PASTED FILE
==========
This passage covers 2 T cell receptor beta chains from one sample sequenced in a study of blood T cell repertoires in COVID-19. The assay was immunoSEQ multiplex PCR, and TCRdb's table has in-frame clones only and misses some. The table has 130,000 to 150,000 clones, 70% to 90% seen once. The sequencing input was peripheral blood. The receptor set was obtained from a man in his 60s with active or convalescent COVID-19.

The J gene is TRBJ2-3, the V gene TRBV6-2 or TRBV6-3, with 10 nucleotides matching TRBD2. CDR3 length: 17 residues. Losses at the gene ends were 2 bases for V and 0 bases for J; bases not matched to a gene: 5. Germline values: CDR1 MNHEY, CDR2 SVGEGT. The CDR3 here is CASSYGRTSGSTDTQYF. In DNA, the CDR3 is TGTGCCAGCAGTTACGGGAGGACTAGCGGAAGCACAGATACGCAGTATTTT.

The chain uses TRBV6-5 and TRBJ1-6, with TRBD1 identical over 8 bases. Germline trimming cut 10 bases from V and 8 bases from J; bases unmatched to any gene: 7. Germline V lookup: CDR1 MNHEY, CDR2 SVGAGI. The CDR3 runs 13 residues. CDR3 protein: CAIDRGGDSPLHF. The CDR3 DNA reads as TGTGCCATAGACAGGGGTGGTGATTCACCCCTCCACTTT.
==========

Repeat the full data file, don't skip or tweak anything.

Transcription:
This passage covers 2 T cell receptor beta chains from one sample sequenced in a study of blood T cell repertoires in COVID-19. The assay was immunoSEQ multiplex PCR, and TCRdb's table has in-frame clones only and misses some. The table has 130,000 to 150,000 clones, 70% to 90% seen once. The sequencing input was peripheral blood. The receptor set was obtained from a man in his 60s with active or convalescent COVID-19.

The J gene is TRBJ2-3, the V gene TRBV6-2 or TRBV6-3, with 10 nucleotides matching TRBD2. CDR3 length: 17 residues. Losses at the gene ends were 2 bases for V and 0 bases for J; bases not matched to a gene: 5. Germline values: CDR1 MNHEY, CDR2 SVGEGT. The CDR3 here is CASSYGRTSGSTDTQYF. In DNA, the CDR3 is TGTGCCAGCAGTTACGGGAGGACTAGCGGAAGCACAGATACGCAGTATTTT.

The chain uses TRBV6-5 and TRBJ1-6, with TRBD1 identical over 8 bases. Germline trimming cut 10 bases from V and 8 bases from J; bases unmatched to any gene: 7. Germline V lookup: CDR1 MNHEY, CDR2 SVGAGI. The CDR3 runs 13 residues. CDR3 protein: CAIDRGGDSPLHF. The CDR3 DNA reads as TGTGCCATAGACAGGGGTGGTGATTCACCCCTCCACTTT.